I get a monthly newsletter called AfterDark and there is a section in it each month for unusual stories, well actually most of their articles are about the unusual, but that�s another story. The following is a sample.
In a new study that no one asked for, the University of Leicester claims opera goers prefer magic mushrooms over cannabis. While more then a quarter of classical music fans enjoy marijuana, the study says, 12.3% of opera goers prefer psychotropic substances as their musical enhancement of choice� Could magic mushrooms possibly account for the strange activities of historians and researchers who recently exhumed the mutilated body of the world�s most famous dead castrato. Farinelli (b. 1705 D. 1782 e. 2006)?
The New Scientist reports that Nicholas Clapton of London�s Handel House Museum, fascinated with castratos, er, opera singers, wants �to see how childhood castration, performed on prospective singers to stop their voices from breaking, affected bone structure.� (Insert gratuitous bone structure joke here) Castratos, whose voices were prized for unmatched power and pitch, were popular during 17th and 18th century Italy. Four thousand boys a year were captured, castrated and forced to sing opera until they cried, until the practice was banned.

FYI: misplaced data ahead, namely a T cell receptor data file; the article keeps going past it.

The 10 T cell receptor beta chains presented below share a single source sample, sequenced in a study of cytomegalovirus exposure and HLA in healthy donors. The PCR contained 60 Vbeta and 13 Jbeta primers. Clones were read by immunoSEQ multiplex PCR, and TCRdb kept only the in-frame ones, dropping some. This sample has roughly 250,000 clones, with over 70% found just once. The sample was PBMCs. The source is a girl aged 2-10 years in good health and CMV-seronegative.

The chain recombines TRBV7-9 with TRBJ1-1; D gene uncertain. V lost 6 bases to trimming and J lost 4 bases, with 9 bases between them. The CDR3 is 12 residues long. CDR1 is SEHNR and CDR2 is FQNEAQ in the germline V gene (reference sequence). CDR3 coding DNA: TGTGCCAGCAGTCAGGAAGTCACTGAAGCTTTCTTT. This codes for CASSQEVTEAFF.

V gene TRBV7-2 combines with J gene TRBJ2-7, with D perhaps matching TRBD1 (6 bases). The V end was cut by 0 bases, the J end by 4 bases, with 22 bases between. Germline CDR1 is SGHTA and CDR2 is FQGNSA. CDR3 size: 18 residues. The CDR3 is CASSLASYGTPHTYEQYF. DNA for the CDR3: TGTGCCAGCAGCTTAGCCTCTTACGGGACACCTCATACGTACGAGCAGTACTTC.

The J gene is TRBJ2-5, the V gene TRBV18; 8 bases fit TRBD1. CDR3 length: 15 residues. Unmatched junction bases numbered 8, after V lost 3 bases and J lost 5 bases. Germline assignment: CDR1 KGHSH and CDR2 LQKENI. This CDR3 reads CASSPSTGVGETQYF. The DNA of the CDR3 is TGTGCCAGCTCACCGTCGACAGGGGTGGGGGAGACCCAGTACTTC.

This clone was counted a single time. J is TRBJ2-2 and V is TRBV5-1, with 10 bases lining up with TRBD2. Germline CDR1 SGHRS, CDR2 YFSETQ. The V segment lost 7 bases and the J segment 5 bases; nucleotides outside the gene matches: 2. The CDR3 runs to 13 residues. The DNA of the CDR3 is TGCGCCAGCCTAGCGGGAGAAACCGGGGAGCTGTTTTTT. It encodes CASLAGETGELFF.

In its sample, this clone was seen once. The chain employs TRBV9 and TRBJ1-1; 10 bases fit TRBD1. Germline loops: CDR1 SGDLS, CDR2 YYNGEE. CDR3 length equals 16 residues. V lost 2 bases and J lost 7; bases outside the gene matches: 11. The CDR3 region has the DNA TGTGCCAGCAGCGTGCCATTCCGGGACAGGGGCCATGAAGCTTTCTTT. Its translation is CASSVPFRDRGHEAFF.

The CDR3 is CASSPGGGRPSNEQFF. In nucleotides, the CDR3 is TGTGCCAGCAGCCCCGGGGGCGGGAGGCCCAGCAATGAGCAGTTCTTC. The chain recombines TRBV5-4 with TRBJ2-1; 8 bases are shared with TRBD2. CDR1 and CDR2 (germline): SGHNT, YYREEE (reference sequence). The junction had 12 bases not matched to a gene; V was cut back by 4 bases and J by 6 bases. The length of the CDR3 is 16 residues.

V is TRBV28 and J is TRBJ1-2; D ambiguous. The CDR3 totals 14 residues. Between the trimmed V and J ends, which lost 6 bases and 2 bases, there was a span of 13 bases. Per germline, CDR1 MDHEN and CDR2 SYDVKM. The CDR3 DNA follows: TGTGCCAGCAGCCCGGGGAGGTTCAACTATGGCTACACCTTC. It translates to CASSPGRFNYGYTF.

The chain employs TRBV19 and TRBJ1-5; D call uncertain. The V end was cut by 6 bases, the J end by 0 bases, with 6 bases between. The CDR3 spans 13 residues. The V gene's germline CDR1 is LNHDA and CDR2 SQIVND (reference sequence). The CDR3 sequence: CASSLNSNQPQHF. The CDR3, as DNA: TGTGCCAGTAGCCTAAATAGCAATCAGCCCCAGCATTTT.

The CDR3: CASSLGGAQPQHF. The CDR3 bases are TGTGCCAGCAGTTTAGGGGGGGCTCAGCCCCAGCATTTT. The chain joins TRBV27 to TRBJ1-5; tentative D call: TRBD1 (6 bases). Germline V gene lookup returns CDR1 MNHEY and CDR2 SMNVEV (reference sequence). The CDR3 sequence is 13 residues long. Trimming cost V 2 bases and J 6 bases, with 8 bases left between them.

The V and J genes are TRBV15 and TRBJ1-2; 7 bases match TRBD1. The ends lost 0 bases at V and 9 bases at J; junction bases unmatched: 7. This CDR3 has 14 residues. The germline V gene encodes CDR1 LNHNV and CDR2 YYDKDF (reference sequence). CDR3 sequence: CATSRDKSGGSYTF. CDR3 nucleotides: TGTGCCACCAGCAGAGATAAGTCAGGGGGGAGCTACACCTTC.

Facing facts, operas still aren�t all that popular these days unless they�re about Richard Nixon, Pamela Anderson, or Jerry Springer. But in order to bring opera to the masses, London opera singer Bryn Terfel plugs his new album, one taxi ride at a time, Terfel�s operatic arias are piped throughout a specially designed taxi fitted with speakers and album art. �I apologize to those who aren�t fans and face a long trip with Mozart arias blasting in their ears�
I enjoy most of the older and more well-known operas
and frequently listen and watch them on PBS. But then I
was raised with them. My Mother and I used to listen to
them on radio, every Saturday, when I was a child and
May you always have..Love to Share, Health to Spare, and Friends that Care!